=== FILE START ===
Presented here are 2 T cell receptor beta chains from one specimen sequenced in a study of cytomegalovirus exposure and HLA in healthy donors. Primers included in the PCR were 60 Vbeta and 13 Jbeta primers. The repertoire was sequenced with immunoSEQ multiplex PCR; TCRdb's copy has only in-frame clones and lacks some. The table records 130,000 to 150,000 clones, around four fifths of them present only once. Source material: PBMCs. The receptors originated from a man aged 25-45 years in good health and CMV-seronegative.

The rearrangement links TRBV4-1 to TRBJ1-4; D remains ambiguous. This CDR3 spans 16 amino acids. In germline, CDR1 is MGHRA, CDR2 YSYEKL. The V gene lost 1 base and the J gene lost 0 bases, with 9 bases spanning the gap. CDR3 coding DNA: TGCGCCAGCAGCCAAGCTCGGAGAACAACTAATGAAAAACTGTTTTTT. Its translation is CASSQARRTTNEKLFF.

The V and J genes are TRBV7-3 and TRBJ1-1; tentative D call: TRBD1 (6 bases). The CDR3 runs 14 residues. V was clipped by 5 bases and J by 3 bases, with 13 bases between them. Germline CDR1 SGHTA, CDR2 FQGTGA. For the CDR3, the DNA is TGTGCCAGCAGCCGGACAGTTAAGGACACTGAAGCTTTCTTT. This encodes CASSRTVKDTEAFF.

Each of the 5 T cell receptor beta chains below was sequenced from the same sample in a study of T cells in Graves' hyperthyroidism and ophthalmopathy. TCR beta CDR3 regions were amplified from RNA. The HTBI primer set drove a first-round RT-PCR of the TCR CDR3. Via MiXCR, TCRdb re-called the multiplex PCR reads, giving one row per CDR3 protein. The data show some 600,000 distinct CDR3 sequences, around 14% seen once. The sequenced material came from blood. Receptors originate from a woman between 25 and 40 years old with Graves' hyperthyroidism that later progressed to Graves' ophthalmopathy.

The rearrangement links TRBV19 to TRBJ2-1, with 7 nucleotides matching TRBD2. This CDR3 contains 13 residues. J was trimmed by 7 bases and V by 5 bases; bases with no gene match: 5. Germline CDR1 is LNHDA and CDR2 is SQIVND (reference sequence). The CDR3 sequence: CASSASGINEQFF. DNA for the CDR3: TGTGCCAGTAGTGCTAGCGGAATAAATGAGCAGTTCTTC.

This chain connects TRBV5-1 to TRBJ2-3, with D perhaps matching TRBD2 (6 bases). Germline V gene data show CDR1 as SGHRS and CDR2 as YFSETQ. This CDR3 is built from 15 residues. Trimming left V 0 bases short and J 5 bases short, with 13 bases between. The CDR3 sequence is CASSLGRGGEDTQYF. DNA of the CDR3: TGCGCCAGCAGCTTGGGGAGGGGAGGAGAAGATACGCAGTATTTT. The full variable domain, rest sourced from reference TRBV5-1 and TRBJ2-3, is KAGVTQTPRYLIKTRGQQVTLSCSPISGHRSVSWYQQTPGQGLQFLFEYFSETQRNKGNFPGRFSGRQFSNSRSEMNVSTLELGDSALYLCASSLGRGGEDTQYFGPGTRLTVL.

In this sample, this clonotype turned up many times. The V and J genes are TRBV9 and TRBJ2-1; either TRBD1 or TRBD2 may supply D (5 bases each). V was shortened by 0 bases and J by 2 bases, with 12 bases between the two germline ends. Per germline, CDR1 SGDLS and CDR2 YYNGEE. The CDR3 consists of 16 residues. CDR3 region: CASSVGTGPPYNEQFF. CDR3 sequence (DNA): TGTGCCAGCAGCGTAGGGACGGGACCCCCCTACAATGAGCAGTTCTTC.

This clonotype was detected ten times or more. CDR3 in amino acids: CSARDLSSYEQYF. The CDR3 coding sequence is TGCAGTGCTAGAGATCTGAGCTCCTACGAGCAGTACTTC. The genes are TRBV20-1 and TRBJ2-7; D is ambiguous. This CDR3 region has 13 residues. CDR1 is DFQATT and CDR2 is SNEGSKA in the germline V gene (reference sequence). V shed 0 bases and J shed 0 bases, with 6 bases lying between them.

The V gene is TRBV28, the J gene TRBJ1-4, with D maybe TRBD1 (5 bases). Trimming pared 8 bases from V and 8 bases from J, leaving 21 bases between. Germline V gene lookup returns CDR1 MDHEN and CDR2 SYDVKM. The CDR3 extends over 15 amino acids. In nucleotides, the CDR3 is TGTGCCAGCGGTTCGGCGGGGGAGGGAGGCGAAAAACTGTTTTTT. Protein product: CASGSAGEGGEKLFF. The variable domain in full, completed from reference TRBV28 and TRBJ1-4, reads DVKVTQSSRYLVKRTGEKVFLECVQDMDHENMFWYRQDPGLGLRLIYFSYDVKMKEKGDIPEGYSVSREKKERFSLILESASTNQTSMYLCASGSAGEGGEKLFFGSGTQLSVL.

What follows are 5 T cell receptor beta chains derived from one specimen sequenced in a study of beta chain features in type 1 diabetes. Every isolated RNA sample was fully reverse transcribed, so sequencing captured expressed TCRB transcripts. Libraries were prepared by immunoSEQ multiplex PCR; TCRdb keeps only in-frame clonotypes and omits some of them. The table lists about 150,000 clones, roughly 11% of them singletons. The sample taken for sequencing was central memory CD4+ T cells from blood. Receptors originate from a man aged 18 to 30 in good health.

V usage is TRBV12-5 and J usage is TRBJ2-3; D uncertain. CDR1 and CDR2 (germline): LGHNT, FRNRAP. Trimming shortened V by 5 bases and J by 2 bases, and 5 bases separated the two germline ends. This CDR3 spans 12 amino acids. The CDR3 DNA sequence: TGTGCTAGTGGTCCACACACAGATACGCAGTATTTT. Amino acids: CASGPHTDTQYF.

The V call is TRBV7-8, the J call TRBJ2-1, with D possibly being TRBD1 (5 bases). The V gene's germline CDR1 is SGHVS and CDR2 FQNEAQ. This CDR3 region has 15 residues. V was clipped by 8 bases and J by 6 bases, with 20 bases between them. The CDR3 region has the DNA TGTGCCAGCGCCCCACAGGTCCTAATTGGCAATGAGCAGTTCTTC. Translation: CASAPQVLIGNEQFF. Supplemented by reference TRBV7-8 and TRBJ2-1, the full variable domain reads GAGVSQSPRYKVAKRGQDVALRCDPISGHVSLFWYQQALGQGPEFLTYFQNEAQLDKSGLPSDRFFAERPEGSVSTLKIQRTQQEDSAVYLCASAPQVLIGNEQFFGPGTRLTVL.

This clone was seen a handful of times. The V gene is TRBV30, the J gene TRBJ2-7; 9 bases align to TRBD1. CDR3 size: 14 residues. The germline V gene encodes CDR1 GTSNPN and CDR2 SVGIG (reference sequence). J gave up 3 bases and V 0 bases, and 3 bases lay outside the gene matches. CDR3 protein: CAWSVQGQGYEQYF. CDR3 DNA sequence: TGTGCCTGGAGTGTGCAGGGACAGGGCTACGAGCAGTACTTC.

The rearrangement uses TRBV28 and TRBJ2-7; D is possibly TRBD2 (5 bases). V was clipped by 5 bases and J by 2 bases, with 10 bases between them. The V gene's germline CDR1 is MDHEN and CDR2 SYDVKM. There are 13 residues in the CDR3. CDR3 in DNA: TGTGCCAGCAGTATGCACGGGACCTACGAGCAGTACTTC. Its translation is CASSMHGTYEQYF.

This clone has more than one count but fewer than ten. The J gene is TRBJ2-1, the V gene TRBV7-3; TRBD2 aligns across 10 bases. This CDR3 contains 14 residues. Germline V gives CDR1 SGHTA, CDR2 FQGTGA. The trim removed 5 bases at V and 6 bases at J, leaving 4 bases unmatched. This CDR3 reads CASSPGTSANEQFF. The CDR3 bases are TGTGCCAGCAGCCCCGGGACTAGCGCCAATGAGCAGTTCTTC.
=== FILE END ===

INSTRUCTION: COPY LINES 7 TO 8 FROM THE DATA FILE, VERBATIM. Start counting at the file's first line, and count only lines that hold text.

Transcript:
In this sample, this clonotype turned up many times. The V and J genes are TRBV9 and TRBJ2-1; either TRBD1 or TRBD2 may supply D (5 bases each). V was shortened by 0 bases and J by 2 bases, with 12 bases between the two germline ends. Per germline, CDR1 SGDLS and CDR2 YYNGEE. The CDR3 consists of 16 residues. CDR3 region: CASSVGTGPPYNEQFF. CDR3 sequence (DNA): TGTGCCAGCAGCGTAGGGACGGGACCCCCCTACAATGAGCAGTTCTTC.

This clonotype was detected ten times or more. CDR3 in amino acids: CSARDLSSYEQYF. The CDR3 coding sequence is TGCAGTGCTAGAGATCTGAGCTCCTACGAGCAGTACTTC. The genes are TRBV20-1 and TRBJ2-7; D is ambiguous. This CDR3 region has 13 residues. CDR1 is DFQATT and CDR2 is SNEGSKA in the germline V gene (reference sequence). V shed 0 bases and J shed 0 bases, with 6 bases lying between them.